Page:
“You’re talking nonsense. What sort of rascal do you want? Anyone else would have bowed down to his feet, and you declare you won’t marry him” the nurse adds.
It’s possible that the nurse and Grisha’s mother are friends, although they come from different social classes/backgrounds. We don’t have much information on the nurse and her relationship with Grisha’s family, but we can see that Pelageya is treated as a person of lesser value.
She doesn’t have a freedom of choice – cannot choose her partner, although Grisha’s mother tells her: “You can marry [the cabman], of course – that’s you business.” Do you recognize irony here? How is this ironical?
How is Grisha similar to Pelageya? Can we say that only Pelageya, like a seven-year-old Grisha (who is just an observer with a brief interaction with Pelageya at the end of the story) is unable to fully understand the plotting against her. Pelageya is naïve, inexperienced, and probably uneducated – therefore, easy to manipulate with. Grisha comes from a different social class but he’s just a child, and is also gullible and ignorant like Pelageya. They both react instinctively- they don’t like the cabman, although they don’t exactly understand why. Grisha understands that something “extraordinary, and in his opinion never seen before [is] taking place [in the kitchen]” and he is right.
Some questions to think about:
Q: What is Chekhov’s portrayal of children in this story? Can we argue that children are depicted as innocent and honest here? Take a look at Grisha’s thoughts, although he is afraid to share them openly with anyone:
“’She should say she doesn’t like him!’ thought Grisha”
“’It must be shameful to get married,’ thought Grisha.’”
After the marriage takes place, Grisha thinks:
“The poor thing [Pelageya] is crying somewhere in the dark! While the cabman is saying to her ‘shut up’”
Q: What do you think of these observations? How much information do they suggest about:
*Male – female relationships (working class)
*Gender roles at the time
Q: What do you think of Grisha’s father? Take a look at the following quote:
“What do you want to be getting them all married for? What business is it of yours? Let them get married of themselves if they want to.”
Q: What is Grisha’s opinion on marriage ? Review the following: “’The cook’s going to be married,’ [Grisha] thought. Mamma was married to papa, but one might be married to papa after all: [he has] gold watch-chains and nice suits, [his] boots are always polished; but to marry that dreadful cabman with a red nose and felt boots…Fi! And why is it nurse wants poor Pelageya to be married?’”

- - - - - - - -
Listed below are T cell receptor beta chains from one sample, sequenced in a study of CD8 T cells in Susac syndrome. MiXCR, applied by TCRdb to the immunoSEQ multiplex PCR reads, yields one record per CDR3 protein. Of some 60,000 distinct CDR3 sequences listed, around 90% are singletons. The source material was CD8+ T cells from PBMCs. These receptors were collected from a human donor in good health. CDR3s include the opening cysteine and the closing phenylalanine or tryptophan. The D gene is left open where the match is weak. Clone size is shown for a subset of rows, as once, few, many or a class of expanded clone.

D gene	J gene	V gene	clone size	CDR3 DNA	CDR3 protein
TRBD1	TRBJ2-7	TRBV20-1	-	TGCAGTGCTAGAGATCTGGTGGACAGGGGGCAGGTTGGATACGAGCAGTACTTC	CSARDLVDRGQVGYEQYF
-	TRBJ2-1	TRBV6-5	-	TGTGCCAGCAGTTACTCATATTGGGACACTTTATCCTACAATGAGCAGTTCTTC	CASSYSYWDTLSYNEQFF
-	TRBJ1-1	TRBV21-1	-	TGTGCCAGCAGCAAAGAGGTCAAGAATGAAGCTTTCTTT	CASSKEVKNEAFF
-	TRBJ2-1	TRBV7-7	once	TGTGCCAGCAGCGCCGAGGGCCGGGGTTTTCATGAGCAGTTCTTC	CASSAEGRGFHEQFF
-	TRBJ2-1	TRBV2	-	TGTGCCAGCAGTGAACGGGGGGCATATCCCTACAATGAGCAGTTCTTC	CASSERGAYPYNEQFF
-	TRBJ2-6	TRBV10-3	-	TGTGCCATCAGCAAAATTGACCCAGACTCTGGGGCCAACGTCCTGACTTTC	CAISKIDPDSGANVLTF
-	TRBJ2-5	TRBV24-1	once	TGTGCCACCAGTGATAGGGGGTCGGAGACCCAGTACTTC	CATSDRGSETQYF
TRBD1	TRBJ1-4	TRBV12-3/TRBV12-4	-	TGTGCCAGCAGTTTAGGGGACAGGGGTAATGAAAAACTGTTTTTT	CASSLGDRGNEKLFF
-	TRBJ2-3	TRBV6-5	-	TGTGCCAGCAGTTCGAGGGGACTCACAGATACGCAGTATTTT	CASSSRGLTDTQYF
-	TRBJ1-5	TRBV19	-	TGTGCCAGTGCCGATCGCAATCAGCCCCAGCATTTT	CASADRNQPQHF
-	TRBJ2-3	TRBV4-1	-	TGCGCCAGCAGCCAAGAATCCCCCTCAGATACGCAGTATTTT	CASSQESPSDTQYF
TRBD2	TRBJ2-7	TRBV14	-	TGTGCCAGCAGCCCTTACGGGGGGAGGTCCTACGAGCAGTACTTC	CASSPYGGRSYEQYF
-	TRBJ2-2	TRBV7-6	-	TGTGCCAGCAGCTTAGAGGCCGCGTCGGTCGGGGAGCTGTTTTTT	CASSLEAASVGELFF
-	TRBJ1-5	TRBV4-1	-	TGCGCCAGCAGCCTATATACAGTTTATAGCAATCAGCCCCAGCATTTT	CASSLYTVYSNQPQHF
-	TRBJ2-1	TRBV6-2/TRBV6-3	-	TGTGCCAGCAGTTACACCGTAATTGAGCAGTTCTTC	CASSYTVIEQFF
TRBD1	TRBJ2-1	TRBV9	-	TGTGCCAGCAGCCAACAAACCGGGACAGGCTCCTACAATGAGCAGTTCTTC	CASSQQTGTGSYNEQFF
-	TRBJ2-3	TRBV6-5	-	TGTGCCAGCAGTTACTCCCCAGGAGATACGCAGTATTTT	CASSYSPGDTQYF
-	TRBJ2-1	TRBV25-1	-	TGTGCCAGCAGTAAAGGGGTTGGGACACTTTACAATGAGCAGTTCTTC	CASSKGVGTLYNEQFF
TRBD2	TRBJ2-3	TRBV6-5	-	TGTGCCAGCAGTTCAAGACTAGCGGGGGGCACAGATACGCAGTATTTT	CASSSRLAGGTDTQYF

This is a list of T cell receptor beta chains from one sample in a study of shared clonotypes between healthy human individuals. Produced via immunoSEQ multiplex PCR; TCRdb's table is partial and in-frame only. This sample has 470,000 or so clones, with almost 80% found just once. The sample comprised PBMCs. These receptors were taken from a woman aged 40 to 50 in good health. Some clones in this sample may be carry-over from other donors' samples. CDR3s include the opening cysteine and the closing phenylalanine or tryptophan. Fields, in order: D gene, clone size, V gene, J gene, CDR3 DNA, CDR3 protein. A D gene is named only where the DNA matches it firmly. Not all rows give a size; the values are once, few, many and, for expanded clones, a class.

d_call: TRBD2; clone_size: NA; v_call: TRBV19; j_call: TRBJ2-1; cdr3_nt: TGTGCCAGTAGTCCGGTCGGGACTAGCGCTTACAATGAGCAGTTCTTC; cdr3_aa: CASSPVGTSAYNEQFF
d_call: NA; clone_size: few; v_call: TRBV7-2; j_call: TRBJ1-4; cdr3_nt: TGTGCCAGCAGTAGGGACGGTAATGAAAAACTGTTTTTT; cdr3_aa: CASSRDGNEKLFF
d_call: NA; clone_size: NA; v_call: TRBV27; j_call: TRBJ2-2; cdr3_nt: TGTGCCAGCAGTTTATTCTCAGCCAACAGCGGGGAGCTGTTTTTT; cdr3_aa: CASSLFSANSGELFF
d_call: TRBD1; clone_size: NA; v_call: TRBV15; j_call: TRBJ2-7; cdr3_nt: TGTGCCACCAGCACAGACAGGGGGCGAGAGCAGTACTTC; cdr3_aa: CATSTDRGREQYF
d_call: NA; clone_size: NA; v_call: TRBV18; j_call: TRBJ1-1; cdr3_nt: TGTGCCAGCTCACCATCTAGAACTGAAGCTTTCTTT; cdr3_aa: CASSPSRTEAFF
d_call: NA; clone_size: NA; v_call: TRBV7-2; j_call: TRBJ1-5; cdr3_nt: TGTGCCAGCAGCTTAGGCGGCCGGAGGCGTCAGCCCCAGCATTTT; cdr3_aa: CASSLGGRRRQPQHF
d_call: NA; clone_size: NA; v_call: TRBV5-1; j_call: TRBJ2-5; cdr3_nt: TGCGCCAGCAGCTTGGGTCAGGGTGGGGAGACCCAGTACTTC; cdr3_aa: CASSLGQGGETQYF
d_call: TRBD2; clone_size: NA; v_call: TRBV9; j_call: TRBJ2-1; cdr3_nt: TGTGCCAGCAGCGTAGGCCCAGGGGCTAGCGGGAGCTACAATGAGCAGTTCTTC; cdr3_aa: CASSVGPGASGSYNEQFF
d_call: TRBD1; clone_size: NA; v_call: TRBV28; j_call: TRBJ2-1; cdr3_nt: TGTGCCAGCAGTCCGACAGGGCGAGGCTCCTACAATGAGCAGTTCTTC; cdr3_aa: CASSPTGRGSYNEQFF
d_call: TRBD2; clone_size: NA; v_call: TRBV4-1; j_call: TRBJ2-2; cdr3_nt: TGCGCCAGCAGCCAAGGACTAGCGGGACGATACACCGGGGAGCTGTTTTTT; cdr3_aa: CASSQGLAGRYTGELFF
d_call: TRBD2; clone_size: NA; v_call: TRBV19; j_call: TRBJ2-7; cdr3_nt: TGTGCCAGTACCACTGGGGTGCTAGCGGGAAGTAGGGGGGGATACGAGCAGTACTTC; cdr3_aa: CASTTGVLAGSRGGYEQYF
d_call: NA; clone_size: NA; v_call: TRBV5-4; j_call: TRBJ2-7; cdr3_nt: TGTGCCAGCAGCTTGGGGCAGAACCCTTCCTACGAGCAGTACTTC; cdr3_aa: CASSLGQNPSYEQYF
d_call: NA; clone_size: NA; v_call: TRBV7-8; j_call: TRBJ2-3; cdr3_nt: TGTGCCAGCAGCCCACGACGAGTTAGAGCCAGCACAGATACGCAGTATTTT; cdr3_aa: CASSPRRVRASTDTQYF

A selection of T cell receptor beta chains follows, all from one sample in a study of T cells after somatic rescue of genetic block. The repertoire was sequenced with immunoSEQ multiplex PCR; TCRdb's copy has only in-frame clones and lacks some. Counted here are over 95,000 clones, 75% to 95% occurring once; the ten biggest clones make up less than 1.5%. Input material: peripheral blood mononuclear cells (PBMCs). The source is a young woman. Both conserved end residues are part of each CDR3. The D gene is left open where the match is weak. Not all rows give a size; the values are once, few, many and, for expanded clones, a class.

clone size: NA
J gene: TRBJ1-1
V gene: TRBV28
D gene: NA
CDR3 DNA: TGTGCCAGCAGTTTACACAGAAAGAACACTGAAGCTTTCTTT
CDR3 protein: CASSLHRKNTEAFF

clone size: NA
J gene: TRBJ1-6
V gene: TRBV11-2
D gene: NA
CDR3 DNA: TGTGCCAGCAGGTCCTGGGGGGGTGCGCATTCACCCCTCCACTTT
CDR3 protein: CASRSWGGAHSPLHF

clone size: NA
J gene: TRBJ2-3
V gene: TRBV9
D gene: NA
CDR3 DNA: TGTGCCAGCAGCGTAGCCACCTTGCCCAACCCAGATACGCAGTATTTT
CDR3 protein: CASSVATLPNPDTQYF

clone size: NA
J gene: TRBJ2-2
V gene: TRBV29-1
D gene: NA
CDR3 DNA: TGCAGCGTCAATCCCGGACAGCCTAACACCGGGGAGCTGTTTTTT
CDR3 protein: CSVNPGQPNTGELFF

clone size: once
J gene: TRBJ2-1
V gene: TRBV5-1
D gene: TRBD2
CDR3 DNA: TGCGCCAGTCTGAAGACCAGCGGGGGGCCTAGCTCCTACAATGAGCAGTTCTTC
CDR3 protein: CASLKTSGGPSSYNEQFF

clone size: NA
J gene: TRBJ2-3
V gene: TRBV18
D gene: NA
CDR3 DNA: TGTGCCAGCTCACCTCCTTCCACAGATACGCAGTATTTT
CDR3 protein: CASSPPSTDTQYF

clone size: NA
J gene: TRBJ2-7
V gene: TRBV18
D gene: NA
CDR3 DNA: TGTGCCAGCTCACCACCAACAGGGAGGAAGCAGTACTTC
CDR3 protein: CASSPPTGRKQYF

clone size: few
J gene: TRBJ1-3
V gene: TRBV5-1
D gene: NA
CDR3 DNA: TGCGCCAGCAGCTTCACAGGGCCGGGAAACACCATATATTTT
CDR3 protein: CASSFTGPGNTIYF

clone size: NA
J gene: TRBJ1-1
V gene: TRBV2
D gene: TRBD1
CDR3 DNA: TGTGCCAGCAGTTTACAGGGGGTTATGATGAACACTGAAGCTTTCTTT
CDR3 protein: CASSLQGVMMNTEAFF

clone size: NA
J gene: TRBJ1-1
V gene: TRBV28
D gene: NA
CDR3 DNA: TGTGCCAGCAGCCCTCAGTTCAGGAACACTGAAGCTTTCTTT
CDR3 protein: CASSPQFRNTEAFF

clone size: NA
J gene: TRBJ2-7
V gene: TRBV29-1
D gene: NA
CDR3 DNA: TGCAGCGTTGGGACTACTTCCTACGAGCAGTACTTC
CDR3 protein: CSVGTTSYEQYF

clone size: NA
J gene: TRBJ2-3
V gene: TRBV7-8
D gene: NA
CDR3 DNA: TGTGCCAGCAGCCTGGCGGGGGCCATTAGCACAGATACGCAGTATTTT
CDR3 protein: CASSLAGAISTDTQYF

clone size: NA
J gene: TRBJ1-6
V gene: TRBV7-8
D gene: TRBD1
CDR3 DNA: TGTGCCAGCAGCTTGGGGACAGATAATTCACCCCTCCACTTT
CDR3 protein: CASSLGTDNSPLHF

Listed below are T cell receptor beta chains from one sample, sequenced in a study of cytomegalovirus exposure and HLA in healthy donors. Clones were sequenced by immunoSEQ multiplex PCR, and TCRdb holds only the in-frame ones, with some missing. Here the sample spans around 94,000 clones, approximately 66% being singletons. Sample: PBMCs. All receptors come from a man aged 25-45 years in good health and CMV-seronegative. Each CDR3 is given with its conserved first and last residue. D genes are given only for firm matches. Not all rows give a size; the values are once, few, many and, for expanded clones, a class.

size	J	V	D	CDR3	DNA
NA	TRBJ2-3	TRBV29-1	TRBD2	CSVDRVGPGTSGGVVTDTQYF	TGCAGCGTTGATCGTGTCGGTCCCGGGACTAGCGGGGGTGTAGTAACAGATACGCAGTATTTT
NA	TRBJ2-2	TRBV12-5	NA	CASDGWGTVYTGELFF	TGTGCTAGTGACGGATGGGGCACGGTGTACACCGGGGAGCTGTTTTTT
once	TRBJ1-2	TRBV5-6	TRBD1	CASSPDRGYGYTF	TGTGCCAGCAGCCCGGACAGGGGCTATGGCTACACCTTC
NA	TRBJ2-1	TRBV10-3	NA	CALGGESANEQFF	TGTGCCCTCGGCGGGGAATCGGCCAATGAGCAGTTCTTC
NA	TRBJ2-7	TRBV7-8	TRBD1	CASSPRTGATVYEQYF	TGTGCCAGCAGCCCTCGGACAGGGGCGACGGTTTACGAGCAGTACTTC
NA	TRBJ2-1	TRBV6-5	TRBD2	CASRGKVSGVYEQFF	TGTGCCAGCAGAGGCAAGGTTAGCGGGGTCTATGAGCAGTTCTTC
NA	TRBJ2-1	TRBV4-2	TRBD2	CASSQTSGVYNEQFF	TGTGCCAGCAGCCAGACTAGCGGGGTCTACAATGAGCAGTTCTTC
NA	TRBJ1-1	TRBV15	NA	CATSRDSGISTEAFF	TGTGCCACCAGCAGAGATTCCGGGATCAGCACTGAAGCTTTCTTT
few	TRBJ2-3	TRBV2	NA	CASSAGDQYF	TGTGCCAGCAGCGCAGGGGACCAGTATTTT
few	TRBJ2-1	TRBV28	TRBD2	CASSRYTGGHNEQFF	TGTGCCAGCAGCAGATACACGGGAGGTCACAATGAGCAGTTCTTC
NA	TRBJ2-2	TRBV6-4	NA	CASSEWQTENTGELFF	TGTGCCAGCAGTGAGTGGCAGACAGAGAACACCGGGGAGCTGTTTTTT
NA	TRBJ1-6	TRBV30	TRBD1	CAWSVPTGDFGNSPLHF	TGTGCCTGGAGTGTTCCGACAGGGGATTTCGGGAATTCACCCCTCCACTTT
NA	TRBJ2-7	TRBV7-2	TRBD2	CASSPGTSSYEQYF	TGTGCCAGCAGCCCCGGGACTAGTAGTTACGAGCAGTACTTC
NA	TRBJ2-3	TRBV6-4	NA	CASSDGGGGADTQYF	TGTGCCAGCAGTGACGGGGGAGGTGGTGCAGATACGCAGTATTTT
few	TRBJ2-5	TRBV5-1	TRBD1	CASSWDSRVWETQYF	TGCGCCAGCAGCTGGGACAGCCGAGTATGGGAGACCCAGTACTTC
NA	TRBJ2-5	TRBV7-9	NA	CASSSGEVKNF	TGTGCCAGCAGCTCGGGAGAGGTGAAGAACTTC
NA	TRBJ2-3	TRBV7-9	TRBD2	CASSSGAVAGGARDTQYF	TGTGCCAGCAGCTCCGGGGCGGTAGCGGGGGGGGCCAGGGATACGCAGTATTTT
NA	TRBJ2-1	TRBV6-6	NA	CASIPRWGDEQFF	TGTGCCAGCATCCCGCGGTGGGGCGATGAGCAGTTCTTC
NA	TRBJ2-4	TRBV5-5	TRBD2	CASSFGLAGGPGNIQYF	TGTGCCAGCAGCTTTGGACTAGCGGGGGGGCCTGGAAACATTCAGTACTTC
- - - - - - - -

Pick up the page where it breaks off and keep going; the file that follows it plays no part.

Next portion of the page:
What do you think Chekhov argues here? How does a social class play an important role in marriage, for example?
Q: How is Grisha’s father different form the nurse and his wife?
Q: How is Grisha treated by his mother? Do you see any similarity between their relationship and the one she has with Pelageya?
Unexpected Turn of Events
As is the case in most other Chekhov’s short stories, this one comes with an unexpected turn of events at the end.
Q: What happens at the end of the story? How does the cabman change? Think about the following statement from the cabman:
“’Will you look after her, madam? Be a father and a mother to her. And also, madam, if you would kindly advance me five roubles of her wages. I have got to buy a new horse-collar.’”
Do you remember, from earlier in the story, how he declares that he makes enough money to support himself and his future wife? How does that information contradict the above quote?
Some popular themes discussed in this story are:
*marriage *gender inequalities *social class differences *childhood *family
You could possibly make an argument that Chekhov’s critique of the social system of the time is most evident in his portrayal of Grisha. Perhaps he argues that some things, like arranged marriages, are wrong. Interesting are observations little Grisha makes at the end of the story:
“Again a problem for Grisha: Pelageya was living in freedom, doing as she liked, and not having to account to anyone for her actions, and all at once, for no sort of reason, a stranger turns up, who has somehow acquired rights over her conduct and her property! Grisha was distressed.” He also calls her a “victim”. You may ask: what kind of a victim is Pelageya? Is she the victim of a social system? What do these closing lines suggest about Chekhov’s interpretation of the social system?
**In this analysis we’ve only looked, very briefly, at the characters, plot, diction and some themes.